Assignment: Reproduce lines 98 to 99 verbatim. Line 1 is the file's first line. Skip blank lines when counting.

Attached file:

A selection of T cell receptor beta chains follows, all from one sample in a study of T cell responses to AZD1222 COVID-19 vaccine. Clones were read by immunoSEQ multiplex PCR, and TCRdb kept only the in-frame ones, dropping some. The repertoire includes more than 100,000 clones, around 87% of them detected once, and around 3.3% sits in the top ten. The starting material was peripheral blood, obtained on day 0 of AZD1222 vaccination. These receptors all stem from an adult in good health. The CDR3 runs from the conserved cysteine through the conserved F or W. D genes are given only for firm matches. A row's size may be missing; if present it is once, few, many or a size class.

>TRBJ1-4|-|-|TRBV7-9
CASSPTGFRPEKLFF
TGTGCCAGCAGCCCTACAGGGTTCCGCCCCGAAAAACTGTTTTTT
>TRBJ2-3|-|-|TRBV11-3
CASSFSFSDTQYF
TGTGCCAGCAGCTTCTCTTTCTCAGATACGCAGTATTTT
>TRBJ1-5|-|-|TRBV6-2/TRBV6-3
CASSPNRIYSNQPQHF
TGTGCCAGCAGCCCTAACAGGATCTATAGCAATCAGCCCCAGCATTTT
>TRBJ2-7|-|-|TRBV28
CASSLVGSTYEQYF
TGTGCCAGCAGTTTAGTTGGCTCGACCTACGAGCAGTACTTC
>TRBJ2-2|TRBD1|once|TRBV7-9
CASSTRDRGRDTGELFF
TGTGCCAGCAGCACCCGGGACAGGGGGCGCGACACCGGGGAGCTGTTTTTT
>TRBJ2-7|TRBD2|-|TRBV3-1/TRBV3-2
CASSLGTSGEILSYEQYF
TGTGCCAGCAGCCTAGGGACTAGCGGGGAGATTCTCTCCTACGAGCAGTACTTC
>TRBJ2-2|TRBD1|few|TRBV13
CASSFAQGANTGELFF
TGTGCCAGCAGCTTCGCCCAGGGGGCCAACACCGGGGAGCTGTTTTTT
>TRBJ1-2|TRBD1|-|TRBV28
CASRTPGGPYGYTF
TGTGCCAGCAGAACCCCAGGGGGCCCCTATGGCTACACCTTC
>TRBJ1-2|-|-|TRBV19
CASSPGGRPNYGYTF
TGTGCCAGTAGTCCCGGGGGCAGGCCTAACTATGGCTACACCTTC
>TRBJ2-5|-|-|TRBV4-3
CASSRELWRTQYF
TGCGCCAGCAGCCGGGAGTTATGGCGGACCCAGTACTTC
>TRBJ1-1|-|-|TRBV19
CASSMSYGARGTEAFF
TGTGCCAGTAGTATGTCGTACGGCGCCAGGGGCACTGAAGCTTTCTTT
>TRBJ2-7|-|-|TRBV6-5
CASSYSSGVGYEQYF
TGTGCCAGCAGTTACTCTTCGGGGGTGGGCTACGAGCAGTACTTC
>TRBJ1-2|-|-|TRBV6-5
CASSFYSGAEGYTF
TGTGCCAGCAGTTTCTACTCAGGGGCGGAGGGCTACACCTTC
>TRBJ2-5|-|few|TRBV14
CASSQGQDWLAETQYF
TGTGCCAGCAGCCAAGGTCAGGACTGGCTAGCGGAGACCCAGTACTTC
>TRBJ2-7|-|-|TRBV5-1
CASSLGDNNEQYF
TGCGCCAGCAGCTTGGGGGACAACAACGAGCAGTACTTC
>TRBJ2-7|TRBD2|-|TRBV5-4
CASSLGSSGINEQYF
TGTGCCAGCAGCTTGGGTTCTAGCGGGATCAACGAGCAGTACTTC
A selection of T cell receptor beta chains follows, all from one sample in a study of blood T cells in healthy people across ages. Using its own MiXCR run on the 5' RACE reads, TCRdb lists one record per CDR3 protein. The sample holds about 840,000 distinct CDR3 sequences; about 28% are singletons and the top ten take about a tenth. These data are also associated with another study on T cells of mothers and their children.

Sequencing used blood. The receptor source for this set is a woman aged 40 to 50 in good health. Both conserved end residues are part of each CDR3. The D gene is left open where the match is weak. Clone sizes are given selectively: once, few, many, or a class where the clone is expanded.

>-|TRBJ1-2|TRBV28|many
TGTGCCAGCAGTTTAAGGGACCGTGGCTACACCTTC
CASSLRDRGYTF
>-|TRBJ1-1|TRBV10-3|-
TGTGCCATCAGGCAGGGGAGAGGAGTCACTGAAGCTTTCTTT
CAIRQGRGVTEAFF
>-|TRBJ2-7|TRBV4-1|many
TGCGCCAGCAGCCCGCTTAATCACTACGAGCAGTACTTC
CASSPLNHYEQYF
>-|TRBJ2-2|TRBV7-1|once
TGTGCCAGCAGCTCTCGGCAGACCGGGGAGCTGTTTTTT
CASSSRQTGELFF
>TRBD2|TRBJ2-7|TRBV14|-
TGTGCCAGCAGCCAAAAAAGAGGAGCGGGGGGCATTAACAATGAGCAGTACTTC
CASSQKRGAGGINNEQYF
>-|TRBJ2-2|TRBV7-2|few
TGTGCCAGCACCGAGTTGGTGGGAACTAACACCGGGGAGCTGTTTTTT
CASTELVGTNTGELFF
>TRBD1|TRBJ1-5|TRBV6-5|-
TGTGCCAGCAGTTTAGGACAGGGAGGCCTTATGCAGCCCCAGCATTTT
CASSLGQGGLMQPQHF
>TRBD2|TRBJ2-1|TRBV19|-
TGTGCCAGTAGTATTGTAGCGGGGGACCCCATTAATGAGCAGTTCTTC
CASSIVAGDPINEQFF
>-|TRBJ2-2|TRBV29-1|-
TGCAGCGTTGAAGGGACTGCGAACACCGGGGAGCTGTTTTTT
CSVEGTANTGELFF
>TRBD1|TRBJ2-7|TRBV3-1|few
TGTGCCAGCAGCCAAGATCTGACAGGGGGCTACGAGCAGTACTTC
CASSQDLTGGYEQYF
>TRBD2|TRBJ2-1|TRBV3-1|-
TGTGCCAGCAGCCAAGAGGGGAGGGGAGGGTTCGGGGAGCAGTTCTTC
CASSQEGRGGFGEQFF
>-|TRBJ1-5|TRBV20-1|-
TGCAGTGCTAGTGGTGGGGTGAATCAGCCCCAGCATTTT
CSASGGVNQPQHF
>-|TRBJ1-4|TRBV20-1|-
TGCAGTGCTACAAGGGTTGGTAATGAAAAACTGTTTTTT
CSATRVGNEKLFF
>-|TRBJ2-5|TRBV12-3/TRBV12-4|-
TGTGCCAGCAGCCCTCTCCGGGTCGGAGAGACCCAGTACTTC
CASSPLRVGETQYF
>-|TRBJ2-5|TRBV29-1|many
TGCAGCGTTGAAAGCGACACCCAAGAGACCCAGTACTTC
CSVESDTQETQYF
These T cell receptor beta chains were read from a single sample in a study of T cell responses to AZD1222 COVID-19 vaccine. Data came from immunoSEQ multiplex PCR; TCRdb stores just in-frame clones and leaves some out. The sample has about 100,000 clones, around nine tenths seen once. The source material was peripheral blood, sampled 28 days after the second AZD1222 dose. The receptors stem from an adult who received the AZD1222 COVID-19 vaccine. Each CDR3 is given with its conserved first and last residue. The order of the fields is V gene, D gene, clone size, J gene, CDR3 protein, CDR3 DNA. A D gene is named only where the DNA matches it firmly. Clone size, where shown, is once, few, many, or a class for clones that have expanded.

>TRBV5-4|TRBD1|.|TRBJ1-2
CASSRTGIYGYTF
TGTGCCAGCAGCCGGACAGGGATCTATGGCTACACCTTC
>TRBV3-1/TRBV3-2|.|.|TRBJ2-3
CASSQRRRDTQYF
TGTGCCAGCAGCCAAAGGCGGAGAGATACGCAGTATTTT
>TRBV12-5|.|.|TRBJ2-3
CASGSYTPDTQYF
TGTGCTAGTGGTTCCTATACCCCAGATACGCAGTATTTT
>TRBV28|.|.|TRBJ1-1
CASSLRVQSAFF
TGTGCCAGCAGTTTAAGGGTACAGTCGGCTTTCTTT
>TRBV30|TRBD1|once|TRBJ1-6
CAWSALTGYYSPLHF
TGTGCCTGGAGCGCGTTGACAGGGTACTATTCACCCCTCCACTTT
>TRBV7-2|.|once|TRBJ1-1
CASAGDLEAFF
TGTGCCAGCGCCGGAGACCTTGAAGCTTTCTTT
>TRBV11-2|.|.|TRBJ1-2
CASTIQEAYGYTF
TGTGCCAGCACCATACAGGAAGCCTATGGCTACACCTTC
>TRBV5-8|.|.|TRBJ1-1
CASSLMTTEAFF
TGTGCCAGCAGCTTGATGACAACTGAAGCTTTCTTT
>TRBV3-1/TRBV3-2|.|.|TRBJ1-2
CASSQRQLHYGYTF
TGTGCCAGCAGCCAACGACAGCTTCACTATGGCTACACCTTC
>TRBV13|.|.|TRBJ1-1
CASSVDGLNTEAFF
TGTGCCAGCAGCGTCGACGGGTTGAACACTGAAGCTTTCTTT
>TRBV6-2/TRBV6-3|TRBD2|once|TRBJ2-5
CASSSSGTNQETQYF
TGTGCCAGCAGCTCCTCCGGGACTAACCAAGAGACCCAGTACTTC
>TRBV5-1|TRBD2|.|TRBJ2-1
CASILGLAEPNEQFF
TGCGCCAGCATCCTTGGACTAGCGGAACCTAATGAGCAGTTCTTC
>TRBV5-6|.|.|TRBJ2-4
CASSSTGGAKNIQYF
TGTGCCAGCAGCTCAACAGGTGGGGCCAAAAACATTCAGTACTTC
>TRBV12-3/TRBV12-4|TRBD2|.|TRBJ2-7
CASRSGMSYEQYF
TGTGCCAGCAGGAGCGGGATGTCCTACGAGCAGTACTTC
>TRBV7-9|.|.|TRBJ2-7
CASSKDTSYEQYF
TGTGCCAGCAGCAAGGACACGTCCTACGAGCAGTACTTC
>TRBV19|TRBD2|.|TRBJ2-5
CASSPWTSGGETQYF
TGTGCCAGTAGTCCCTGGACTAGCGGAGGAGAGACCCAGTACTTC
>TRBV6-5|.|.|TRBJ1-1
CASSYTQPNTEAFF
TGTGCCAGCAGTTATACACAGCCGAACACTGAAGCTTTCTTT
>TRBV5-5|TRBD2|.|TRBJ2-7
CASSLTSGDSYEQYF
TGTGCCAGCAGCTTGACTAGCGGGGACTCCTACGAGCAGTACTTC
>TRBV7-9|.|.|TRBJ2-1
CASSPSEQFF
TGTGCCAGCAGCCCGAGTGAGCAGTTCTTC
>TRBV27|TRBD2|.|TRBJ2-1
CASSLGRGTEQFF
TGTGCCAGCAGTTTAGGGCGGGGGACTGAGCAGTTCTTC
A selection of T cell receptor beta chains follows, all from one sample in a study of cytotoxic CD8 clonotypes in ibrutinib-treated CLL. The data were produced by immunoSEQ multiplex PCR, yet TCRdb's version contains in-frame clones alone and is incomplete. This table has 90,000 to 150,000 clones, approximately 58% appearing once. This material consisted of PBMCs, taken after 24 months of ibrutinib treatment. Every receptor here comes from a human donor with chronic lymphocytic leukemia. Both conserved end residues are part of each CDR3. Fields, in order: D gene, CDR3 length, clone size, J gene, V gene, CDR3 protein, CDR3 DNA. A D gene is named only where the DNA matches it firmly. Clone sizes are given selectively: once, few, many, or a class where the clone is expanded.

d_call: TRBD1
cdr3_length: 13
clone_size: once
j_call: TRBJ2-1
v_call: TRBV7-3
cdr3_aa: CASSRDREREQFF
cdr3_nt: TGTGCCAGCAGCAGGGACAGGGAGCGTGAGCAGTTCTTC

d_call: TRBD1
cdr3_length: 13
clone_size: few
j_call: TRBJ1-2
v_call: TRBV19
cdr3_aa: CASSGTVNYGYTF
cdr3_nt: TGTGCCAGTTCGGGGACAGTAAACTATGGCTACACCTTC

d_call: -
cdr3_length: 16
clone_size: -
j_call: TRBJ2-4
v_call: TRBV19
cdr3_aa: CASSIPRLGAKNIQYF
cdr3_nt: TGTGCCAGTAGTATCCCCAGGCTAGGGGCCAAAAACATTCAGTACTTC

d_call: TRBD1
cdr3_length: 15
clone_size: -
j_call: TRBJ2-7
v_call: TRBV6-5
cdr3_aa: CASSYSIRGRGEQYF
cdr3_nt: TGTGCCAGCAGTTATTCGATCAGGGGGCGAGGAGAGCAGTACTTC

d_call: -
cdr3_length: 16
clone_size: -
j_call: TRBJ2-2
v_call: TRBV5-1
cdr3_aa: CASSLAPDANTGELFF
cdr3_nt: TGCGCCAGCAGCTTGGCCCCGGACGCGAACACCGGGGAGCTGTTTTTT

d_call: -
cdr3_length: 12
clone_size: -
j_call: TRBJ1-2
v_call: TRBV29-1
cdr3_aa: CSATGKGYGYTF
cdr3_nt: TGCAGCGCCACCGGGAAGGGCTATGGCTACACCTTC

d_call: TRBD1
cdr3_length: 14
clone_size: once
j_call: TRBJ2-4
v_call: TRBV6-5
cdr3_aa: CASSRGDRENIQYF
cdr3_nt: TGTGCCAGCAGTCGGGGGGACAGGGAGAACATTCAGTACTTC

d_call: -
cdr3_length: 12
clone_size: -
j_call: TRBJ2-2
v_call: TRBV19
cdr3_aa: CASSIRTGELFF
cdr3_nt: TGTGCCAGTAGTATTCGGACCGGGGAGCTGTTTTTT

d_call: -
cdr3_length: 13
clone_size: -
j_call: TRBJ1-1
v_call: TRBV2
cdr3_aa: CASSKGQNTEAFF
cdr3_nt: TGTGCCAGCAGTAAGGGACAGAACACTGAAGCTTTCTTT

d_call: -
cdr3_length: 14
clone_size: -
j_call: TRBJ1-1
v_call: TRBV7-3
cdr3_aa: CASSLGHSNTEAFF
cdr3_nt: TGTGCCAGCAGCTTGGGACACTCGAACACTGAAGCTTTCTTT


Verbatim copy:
>TRBV5-4|TRBD1|.|TRBJ1-2
CASSRTGIYGYTF